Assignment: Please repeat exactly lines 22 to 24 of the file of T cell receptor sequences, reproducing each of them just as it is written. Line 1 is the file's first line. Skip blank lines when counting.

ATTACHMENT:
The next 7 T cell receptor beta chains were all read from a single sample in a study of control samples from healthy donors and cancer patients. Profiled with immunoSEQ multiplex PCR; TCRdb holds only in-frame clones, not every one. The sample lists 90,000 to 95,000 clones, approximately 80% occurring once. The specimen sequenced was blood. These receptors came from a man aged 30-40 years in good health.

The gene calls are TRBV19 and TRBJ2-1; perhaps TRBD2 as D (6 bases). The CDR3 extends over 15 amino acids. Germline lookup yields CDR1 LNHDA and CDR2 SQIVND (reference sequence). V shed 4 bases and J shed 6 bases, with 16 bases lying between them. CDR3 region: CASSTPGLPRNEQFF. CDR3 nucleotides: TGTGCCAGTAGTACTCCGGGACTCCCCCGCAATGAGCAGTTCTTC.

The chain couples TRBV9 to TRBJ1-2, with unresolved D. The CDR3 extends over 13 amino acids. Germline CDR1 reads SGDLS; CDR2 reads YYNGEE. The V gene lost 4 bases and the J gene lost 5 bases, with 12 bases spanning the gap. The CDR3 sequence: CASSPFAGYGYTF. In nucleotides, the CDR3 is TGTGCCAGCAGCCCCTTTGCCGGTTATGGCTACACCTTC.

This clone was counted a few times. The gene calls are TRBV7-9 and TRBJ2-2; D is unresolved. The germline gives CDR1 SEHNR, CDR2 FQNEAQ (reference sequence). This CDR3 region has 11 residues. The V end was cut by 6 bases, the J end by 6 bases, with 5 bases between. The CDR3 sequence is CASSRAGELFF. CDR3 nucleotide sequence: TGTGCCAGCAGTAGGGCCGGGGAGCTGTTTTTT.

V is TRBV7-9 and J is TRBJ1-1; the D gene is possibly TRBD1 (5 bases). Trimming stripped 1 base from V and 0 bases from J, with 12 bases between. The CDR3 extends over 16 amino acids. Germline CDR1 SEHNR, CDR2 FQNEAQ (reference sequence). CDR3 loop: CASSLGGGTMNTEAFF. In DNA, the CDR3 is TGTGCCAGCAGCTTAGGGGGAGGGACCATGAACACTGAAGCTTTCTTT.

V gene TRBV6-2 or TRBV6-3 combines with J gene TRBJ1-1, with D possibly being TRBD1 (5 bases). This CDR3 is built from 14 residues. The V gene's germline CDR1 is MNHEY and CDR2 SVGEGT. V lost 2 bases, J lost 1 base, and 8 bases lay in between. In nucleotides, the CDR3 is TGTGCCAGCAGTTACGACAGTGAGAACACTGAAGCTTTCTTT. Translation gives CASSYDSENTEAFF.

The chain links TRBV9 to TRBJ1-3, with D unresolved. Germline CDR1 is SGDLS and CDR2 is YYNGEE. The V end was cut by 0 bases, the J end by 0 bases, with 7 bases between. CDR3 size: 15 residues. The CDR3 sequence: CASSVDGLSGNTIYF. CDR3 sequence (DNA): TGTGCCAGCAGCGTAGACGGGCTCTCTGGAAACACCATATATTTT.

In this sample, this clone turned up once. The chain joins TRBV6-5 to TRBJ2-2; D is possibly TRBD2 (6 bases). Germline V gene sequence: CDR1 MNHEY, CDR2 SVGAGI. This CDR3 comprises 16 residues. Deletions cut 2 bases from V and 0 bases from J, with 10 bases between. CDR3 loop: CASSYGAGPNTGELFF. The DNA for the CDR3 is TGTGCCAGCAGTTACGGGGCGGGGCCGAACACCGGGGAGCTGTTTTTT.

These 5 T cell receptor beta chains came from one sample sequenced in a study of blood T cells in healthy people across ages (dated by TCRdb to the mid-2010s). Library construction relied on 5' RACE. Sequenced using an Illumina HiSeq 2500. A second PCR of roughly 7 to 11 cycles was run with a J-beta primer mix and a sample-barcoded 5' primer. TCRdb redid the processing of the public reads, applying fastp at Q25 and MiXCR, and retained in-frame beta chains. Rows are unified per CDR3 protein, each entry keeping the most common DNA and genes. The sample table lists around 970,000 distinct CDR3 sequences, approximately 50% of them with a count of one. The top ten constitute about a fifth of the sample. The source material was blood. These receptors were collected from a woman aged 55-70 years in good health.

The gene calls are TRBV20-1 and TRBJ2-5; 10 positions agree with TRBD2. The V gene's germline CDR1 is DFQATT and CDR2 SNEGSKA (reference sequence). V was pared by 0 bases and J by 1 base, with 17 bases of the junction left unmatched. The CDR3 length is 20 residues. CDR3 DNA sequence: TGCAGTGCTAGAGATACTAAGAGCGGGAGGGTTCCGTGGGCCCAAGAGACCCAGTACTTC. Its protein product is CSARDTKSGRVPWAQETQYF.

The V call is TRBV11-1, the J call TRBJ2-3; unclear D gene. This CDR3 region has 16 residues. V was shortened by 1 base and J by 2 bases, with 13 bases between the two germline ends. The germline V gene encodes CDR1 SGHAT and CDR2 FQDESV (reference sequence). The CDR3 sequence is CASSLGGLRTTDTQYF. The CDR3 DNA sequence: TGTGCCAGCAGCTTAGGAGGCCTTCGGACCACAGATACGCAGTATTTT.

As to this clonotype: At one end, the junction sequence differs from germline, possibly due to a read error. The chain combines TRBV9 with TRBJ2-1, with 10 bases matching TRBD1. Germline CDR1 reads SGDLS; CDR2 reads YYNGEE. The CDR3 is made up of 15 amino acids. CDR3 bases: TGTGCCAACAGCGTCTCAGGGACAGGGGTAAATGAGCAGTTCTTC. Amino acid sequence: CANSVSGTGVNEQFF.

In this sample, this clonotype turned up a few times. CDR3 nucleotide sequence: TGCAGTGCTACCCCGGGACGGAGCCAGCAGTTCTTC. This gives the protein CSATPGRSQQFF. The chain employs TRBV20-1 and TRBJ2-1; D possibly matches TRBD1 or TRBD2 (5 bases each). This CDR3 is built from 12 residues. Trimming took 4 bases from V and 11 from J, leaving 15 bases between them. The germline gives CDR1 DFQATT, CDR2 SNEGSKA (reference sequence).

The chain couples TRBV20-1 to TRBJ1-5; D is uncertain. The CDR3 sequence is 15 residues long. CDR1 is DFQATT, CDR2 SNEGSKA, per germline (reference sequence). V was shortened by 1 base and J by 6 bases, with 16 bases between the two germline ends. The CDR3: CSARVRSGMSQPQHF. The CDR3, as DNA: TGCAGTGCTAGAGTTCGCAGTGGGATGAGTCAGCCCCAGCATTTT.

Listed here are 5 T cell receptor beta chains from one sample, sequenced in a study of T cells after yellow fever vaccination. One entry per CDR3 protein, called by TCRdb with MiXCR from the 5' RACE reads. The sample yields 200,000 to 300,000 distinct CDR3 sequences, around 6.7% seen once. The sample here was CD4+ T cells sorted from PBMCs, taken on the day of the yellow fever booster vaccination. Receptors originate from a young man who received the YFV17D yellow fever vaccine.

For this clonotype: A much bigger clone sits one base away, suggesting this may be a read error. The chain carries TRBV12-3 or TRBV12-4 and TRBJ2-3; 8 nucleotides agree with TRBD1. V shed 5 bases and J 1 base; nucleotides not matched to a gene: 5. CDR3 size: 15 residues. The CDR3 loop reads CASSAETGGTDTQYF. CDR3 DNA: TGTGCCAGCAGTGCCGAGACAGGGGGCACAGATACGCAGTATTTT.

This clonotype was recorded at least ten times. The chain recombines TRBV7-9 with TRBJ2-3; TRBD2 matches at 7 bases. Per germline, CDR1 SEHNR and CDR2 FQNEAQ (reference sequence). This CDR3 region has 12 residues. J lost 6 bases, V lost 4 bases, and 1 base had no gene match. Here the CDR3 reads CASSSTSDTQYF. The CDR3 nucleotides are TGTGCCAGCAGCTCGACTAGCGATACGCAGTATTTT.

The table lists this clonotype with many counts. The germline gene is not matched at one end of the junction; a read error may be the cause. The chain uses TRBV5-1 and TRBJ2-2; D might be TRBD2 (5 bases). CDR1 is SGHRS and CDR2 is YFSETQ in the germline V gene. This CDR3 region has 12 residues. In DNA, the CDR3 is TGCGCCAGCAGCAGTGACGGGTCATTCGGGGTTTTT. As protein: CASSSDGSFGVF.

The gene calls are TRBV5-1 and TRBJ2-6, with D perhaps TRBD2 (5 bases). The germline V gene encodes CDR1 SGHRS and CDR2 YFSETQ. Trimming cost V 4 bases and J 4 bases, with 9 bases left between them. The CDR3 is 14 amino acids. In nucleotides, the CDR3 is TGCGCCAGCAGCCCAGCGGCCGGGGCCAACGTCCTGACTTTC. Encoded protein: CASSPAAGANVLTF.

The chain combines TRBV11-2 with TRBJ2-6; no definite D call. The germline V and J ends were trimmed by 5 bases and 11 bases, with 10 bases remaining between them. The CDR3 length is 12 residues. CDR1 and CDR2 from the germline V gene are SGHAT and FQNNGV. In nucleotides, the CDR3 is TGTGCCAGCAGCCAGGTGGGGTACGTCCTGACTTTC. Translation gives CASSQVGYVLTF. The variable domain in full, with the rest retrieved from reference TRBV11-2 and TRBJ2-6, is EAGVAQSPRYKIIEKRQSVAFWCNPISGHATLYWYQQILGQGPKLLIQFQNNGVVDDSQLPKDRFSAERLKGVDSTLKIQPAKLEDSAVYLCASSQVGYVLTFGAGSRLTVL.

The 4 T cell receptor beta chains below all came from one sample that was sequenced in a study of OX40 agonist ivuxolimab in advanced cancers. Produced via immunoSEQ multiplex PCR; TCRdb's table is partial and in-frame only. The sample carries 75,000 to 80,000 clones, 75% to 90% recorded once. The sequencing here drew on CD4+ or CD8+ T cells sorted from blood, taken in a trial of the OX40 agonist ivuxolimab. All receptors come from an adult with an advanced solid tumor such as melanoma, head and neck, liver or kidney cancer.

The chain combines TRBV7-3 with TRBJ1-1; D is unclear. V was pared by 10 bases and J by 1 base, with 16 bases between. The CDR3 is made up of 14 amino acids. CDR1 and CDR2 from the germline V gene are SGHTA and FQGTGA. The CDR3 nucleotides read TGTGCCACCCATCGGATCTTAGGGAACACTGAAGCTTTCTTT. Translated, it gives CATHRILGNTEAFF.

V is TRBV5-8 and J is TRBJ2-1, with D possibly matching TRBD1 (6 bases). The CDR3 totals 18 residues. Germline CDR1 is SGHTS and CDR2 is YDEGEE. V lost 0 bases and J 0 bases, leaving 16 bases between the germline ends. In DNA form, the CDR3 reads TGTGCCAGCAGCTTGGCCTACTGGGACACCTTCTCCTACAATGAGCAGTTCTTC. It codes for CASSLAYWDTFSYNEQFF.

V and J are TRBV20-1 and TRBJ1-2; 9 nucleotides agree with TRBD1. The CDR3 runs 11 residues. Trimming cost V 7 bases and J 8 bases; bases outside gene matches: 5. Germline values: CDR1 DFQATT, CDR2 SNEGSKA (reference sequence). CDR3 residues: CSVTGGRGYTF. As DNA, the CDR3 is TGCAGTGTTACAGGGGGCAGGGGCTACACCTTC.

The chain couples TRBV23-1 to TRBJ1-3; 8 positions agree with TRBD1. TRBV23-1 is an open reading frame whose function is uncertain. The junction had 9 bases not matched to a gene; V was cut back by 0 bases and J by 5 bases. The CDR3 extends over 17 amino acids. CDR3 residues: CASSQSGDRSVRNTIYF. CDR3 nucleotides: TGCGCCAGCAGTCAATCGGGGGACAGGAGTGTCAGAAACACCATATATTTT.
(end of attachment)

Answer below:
The chain combines TRBV7-3 with TRBJ1-1; D is unclear. V was pared by 10 bases and J by 1 base, with 16 bases between. The CDR3 is made up of 14 amino acids. CDR1 and CDR2 from the germline V gene are SGHTA and FQGTGA. The CDR3 nucleotides read TGTGCCACCCATCGGATCTTAGGGAACACTGAAGCTTTCTTT. Translated, it gives CATHRILGNTEAFF.

V is TRBV5-8 and J is TRBJ2-1, with D possibly matching TRBD1 (6 bases). The CDR3 totals 18 residues. Germline CDR1 is SGHTS and CDR2 is YDEGEE. V lost 0 bases and J 0 bases, leaving 16 bases between the germline ends. In DNA form, the CDR3 reads TGTGCCAGCAGCTTGGCCTACTGGGACACCTTCTCCTACAATGAGCAGTTCTTC. It codes for CASSLAYWDTFSYNEQFF.

V and J are TRBV20-1 and TRBJ1-2; 9 nucleotides agree with TRBD1. The CDR3 runs 11 residues. Trimming cost V 7 bases and J 8 bases; bases outside gene matches: 5. Germline values: CDR1 DFQATT, CDR2 SNEGSKA (reference sequence). CDR3 residues: CSVTGGRGYTF. As DNA, the CDR3 is TGCAGTGTTACAGGGGGCAGGGGCTACACCTTC.